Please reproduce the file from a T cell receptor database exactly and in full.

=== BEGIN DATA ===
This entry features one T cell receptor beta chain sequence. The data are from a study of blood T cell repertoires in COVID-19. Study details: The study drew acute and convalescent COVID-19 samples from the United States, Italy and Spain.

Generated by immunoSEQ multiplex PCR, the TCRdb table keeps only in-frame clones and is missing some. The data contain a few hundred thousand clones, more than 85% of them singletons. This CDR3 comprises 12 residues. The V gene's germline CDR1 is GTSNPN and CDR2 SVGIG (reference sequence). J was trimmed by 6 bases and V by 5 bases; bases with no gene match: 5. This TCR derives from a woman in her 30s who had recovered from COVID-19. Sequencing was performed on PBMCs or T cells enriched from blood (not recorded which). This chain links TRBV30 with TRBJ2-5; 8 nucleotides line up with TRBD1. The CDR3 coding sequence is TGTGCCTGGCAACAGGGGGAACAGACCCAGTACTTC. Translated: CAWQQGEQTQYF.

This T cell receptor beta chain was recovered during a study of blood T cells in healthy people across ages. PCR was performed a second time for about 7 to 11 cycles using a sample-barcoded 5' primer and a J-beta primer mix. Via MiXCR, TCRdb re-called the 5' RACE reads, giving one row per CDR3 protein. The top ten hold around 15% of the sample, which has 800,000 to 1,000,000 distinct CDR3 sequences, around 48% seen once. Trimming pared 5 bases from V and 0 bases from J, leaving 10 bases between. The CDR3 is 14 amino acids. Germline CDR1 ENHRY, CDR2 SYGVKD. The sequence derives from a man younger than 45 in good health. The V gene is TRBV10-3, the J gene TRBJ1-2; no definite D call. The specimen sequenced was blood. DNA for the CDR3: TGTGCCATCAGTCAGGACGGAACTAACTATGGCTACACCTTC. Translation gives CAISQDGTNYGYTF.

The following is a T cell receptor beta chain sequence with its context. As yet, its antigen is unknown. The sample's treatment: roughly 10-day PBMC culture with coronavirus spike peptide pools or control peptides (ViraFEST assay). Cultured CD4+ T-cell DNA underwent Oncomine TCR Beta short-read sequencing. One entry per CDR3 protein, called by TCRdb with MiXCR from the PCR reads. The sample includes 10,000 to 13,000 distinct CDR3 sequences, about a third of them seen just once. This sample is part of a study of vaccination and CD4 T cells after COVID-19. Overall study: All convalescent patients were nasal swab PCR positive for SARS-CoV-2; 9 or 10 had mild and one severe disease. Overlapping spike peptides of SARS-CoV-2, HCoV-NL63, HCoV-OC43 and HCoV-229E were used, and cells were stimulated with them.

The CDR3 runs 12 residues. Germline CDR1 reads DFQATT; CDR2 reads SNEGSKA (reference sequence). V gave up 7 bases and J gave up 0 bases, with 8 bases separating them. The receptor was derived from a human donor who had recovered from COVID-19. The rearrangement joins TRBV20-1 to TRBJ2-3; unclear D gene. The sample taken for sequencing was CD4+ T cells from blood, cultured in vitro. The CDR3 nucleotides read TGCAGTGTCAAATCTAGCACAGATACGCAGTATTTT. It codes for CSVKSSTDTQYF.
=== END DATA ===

This entry features one T cell receptor beta chain sequence. The data are from a study of blood T cell repertoires in COVID-19. Study details: The study drew acute and convalescent COVID-19 samples from the United States, Italy and Spain.

Generated by immunoSEQ multiplex PCR, the TCRdb table keeps only in-frame clones and is missing some. The data contain a few hundred thousand clones, more than 85% of them singletons. This CDR3 comprises 12 residues. The V gene's germline CDR1 is GTSNPN and CDR2 SVGIG (reference sequence). J was trimmed by 6 bases and V by 5 bases; bases with no gene match: 5. This TCR derives from a woman in her 30s who had recovered from COVID-19. Sequencing was performed on PBMCs or T cells enriched from blood (not recorded which). This chain links TRBV30 with TRBJ2-5; 8 nucleotides line up with TRBD1. The CDR3 coding sequence is TGTGCCTGGCAACAGGGGGAACAGACCCAGTACTTC. Translated: CAWQQGEQTQYF.

This T cell receptor beta chain was recovered during a study of blood T cells in healthy people across ages. PCR was performed a second time for about 7 to 11 cycles using a sample-barcoded 5' primer and a J-beta primer mix. Via MiXCR, TCRdb re-called the 5' RACE reads, giving one row per CDR3 protein. The top ten hold around 15% of the sample, which has 800,000 to 1,000,000 distinct CDR3 sequences, around 48% seen once. Trimming pared 5 bases from V and 0 bases from J, leaving 10 bases between. The CDR3 is 14 amino acids. Germline CDR1 ENHRY, CDR2 SYGVKD. The sequence derives from a man younger than 45 in good health. The V gene is TRBV10-3, the J gene TRBJ1-2; no definite D call. The specimen sequenced was blood. DNA for the CDR3: TGTGCCATCAGTCAGGACGGAACTAACTATGGCTACACCTTC. Translation gives CAISQDGTNYGYTF.

The following is a T cell receptor beta chain sequence with its context. As yet, its antigen is unknown. The sample's treatment: roughly 10-day PBMC culture with coronavirus spike peptide pools or control peptides (ViraFEST assay). Cultured CD4+ T-cell DNA underwent Oncomine TCR Beta short-read sequencing. One entry per CDR3 protein, called by TCRdb with MiXCR from the PCR reads. The sample includes 10,000 to 13,000 distinct CDR3 sequences, about a third of them seen just once. This sample is part of a study of vaccination and CD4 T cells after COVID-19. Overall study: All convalescent patients were nasal swab PCR positive for SARS-CoV-2; 9 or 10 had mild and one severe disease. Overlapping spike peptides of SARS-CoV-2, HCoV-NL63, HCoV-OC43 and HCoV-229E were used, and cells were stimulated with them.

The CDR3 runs 12 residues. Germline CDR1 reads DFQATT; CDR2 reads SNEGSKA (reference sequence). V gave up 7 bases and J gave up 0 bases, with 8 bases separating them. The receptor was derived from a human donor who had recovered from COVID-19. The rearrangement joins TRBV20-1 to TRBJ2-3; unclear D gene. The sample taken for sequencing was CD4+ T cells from blood, cultured in vitro. The CDR3 nucleotides read TGCAGTGTCAAATCTAGCACAGATACGCAGTATTTT. It codes for CSVKSSTDTQYF.